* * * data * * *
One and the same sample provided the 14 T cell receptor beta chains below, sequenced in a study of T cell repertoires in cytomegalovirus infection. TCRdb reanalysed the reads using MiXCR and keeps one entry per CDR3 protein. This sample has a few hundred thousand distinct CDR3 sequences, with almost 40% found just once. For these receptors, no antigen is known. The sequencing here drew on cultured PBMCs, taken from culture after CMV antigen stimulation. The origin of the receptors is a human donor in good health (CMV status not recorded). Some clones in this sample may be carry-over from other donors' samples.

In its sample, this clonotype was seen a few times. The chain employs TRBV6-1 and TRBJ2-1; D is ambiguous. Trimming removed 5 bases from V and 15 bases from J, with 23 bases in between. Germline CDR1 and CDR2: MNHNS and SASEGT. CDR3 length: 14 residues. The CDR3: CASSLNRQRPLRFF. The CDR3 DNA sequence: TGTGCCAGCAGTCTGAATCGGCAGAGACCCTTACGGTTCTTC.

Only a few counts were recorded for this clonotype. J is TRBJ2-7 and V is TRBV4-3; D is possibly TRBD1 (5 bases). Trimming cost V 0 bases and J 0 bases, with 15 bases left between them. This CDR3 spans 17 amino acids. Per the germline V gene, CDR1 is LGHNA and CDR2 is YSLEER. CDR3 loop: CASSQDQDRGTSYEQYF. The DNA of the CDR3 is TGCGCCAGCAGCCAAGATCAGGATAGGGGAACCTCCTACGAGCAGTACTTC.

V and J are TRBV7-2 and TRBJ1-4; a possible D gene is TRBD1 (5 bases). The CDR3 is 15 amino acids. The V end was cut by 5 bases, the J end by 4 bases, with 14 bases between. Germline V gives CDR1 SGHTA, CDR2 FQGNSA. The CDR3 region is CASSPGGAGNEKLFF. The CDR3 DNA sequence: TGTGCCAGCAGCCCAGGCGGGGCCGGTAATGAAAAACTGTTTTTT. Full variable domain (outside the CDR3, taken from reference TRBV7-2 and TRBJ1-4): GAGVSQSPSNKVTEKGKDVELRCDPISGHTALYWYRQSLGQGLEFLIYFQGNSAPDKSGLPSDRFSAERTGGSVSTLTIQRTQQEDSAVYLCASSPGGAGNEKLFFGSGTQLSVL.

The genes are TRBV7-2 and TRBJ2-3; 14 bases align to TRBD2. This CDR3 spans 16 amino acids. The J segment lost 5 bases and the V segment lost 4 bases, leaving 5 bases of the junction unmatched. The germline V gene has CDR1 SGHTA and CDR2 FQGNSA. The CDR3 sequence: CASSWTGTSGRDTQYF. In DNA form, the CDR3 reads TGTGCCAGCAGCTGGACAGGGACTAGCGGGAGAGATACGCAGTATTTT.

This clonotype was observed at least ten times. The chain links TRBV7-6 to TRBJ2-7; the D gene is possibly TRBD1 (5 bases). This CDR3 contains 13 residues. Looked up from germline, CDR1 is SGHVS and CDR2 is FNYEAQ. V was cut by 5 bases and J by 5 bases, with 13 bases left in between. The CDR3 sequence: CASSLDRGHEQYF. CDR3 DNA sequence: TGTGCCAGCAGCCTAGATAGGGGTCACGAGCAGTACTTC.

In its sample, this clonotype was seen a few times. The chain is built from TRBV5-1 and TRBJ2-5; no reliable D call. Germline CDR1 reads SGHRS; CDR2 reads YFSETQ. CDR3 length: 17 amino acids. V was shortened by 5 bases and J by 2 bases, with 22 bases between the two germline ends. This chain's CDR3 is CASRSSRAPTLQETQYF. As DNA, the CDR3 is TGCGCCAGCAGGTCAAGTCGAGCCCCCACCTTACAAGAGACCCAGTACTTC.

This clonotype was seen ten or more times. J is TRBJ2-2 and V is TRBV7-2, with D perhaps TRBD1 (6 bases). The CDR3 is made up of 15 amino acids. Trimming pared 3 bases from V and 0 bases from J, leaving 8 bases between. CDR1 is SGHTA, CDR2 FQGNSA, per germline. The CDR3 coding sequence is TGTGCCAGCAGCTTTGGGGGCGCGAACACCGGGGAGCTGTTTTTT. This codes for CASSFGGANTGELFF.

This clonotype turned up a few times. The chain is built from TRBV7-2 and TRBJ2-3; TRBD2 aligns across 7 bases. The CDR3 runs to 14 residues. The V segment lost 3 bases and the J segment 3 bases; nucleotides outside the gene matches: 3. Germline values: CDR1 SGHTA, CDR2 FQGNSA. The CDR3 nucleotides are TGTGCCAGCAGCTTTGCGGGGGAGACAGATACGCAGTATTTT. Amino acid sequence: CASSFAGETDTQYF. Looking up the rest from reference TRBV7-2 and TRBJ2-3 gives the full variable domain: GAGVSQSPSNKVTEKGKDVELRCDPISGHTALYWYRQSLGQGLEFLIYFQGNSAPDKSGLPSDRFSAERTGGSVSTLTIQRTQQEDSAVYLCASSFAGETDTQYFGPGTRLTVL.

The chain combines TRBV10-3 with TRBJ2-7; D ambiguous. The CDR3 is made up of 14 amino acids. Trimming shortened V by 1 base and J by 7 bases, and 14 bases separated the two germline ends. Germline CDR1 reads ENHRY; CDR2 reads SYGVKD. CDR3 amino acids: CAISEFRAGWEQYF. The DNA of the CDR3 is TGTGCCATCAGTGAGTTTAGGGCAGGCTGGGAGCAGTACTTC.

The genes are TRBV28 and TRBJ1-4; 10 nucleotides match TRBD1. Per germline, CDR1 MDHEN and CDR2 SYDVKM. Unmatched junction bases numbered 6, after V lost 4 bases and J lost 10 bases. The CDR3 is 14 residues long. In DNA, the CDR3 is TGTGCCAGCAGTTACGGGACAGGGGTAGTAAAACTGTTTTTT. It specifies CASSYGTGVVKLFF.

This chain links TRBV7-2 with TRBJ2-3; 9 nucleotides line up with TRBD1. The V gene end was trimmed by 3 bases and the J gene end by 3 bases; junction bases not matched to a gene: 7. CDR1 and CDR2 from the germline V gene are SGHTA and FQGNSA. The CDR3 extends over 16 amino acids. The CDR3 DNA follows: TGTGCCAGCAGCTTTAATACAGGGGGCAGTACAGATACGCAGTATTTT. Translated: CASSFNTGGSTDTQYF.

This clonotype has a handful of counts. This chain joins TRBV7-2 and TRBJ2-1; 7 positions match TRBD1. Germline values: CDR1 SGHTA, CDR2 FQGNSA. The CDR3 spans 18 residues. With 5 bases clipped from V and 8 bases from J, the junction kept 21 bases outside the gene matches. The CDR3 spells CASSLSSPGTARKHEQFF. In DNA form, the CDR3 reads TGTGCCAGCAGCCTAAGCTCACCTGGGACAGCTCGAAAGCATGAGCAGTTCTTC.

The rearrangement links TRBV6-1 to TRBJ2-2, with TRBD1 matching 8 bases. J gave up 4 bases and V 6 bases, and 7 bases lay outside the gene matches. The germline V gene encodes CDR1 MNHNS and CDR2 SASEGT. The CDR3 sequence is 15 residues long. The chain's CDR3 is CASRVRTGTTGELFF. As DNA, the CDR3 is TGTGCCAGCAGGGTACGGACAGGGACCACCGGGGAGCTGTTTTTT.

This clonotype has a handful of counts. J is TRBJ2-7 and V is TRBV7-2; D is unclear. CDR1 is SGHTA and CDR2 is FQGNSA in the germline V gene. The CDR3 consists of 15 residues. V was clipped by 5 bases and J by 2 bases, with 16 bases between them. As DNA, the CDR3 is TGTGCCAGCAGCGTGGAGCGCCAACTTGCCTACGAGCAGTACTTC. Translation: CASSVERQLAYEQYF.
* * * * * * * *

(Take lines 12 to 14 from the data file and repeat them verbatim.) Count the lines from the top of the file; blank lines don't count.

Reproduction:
This chain links TRBV7-2 with TRBJ2-3; 9 nucleotides line up with TRBD1. The V gene end was trimmed by 3 bases and the J gene end by 3 bases; junction bases not matched to a gene: 7. CDR1 and CDR2 from the germline V gene are SGHTA and FQGNSA. The CDR3 extends over 16 amino acids. The CDR3 DNA follows: TGTGCCAGCAGCTTTAATACAGGGGGCAGTACAGATACGCAGTATTTT. Translated: CASSFNTGGSTDTQYF.

This clonotype has a handful of counts. This chain joins TRBV7-2 and TRBJ2-1; 7 positions match TRBD1. Germline values: CDR1 SGHTA, CDR2 FQGNSA. The CDR3 spans 18 residues. With 5 bases clipped from V and 8 bases from J, the junction kept 21 bases outside the gene matches. The CDR3 spells CASSLSSPGTARKHEQFF. In DNA form, the CDR3 reads TGTGCCAGCAGCCTAAGCTCACCTGGGACAGCTCGAAAGCATGAGCAGTTCTTC.

The rearrangement links TRBV6-1 to TRBJ2-2, with TRBD1 matching 8 bases. J gave up 4 bases and V 6 bases, and 7 bases lay outside the gene matches. The germline V gene encodes CDR1 MNHNS and CDR2 SASEGT. The CDR3 sequence is 15 residues long. The chain's CDR3 is CASRVRTGTTGELFF. As DNA, the CDR3 is TGTGCCAGCAGGGTACGGACAGGGACCACCGGGGAGCTGTTTTTT.